Serino is one of the artists whose work is included in browngrotta arts’ next Art in the Barn exhibition, Adaptation: Artists Respond to Change (May 8th – May 16th) http://www.browngrotta.com/Pages/calendar.php. Her work for the exhibition, Generating-Mutsuki, came out of her desire to create a work along the lines of the large-scale sculpture she created for Kajima Sculpture competition in a smaller size.


A Whiter Shade of Pale

Bow-W-98.2, Masakazu Kobayashi; Petites-ailes-de-glacé-blanc, Micheline Beauchemin
Bow-W-98.2, Masakazu Kobayashi, rayon, aluminum, 30″ x 33″ x 3.75″, 1998; Petites-ailes-de-glacé-blanc, Micheline Beauchemin, nylon, silk and silver aluminum wire, lead wire, 30″ x 32.25″ x 7″, 1980’s. Beauchemin used white to evoke the icy rivers of Quebec. Photo by Tom Grotta

As American Songwriter opined, “who could have possibly predicted the success of “A Whiter Shade Of Pale,” which went to #1 in the UK in 1967, #5 in the US, and has outlasted so many other flower-power and psychedelic-flavored tracks from that era to be one of the most enduring songs of the 60’s?” 

Traverser, Gyöngy Laky
Traverser, Gyöngy Laky, ash, paint, “bullet for buildings” (trim screws), 22” x 22” x 22”, 2016, Photo by Tom Grotta
paper sculpture, Naomi Kobayashi
Untitled, Naomi Kobayashi, , Naomi Kobayashi, kayori thread, paper, 99″ x 54″ x 5″ (x2), 2006. Photo by Tom Grotta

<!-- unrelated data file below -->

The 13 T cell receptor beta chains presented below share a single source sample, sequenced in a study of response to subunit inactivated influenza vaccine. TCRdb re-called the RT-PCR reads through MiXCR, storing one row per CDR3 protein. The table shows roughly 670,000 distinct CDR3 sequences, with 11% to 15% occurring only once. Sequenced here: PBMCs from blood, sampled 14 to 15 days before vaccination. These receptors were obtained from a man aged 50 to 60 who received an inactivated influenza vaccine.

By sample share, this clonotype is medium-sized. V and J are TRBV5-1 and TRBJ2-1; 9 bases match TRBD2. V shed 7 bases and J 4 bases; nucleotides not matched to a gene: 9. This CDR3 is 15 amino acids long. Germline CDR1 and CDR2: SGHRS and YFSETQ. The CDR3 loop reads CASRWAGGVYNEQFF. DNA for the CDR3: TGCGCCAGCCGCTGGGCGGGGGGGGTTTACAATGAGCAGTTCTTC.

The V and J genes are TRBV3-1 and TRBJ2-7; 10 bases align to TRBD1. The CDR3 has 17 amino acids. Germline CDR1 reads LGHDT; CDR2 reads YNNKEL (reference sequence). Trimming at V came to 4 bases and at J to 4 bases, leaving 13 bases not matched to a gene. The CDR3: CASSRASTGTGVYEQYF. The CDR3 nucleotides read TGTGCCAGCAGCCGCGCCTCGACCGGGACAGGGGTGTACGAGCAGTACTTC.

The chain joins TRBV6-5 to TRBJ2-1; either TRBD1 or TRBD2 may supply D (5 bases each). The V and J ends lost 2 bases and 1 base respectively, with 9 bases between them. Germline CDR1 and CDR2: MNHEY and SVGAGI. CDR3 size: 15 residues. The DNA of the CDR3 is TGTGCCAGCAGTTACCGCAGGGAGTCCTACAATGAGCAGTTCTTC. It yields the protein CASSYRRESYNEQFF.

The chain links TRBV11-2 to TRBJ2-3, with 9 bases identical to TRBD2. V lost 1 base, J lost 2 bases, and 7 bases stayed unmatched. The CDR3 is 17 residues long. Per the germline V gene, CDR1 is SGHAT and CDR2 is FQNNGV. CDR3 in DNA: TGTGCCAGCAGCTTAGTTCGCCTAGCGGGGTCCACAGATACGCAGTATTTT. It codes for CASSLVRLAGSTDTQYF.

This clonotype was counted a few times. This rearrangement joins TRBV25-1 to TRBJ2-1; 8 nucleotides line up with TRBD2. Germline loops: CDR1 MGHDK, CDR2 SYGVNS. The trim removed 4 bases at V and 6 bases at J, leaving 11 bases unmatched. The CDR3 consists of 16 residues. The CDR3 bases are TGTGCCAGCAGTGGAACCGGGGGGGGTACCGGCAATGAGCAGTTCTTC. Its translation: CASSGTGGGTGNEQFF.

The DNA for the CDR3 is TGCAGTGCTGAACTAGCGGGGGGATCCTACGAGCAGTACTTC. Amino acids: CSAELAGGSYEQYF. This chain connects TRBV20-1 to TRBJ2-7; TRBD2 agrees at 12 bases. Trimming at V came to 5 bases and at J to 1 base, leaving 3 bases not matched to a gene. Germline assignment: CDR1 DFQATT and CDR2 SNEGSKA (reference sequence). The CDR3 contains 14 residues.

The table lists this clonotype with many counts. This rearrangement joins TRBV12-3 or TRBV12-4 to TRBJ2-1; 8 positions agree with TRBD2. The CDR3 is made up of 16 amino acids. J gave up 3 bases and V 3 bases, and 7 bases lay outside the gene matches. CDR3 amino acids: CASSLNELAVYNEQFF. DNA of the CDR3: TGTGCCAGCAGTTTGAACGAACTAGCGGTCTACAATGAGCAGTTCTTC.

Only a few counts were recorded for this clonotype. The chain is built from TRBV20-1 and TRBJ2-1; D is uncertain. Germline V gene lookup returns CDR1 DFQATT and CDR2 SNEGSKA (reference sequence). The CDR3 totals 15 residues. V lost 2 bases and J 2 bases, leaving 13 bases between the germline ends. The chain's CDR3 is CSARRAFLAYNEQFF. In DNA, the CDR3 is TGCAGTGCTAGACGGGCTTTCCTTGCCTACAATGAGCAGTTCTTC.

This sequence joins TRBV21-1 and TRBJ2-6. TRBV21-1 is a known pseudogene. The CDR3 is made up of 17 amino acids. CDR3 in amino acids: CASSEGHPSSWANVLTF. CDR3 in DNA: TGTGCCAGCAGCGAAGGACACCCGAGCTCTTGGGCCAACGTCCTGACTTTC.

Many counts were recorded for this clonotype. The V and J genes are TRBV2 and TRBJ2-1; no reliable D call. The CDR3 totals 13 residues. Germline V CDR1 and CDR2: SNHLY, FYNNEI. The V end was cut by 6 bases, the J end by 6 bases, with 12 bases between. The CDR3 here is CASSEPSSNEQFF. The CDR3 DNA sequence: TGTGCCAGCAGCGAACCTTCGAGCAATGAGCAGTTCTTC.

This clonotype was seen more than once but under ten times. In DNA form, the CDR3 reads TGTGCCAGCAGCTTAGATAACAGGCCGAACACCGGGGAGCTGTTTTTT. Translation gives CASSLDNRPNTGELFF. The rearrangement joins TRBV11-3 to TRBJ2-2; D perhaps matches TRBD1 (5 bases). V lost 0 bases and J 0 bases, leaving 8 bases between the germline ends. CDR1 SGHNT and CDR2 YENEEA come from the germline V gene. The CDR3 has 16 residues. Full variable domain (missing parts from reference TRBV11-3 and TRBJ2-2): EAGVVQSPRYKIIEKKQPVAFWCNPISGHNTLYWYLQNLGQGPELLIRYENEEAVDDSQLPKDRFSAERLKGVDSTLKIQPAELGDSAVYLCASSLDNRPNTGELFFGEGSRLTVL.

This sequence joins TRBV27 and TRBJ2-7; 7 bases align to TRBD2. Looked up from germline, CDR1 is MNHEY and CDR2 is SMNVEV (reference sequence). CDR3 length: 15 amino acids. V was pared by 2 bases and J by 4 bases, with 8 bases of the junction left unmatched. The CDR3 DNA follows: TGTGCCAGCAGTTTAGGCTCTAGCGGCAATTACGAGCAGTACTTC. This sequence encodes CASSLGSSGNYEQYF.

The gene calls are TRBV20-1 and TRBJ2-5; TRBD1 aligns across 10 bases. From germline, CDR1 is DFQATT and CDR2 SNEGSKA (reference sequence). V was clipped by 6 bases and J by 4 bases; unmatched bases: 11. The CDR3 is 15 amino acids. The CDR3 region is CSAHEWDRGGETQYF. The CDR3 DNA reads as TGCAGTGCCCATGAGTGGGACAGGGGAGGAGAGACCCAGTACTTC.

Ondes, Simone Pheulpin
Ondes, Simone Pheulpin, cotton, 26” x 49.5”, 2016, Photo by Tom Grotta. Pheulpin creates her wall- and free-standing sculptures exclusively of white cotton tape.

It’s an unforgettable lyric that often comes to mind when we view works by artists who work with browngrotta arts. Many of of them work in white, to evoke clouds or an icy river or purity or to explore the absence of color or a dichotomy with black. 

Second Cousin, Grethe Wittrock
The Second Cousin, Grethe Wittrock, white paper yarn knotted on steel plate, 67” x 78.75”, 2006. Photo by Tom Grotta
Sara Brennan tapestry
Detail of Sara Brennan tapestry, wools, linens and silk. Brennan incorporates dozens of shades of white in her tapestries. Photo by Tom Grotta
White Paper Shell, Federica Luzzi
White Paper Shell, Federica Luzzi, paper cord, 12.875″ x 12.875″, 2016. Photo by Tom Grotta
Plan Your Parenthood-Population, Judy Mulford
waxed linen, polyform, antique mother of pearl buttons, beads, pins, gesso, knitting needle, gourds, rock, wooden doll chairs, 22″ x 7.5″ x 8″, 2009 . Photo by Tom Grotta
Blanc de Blanc, Mariette Rousseau-Vermette
Blanc de Blanc, Mariette Rousseau-Vermette, wool, 4’6″ x 10′, 1980. Photo by Tom Grotta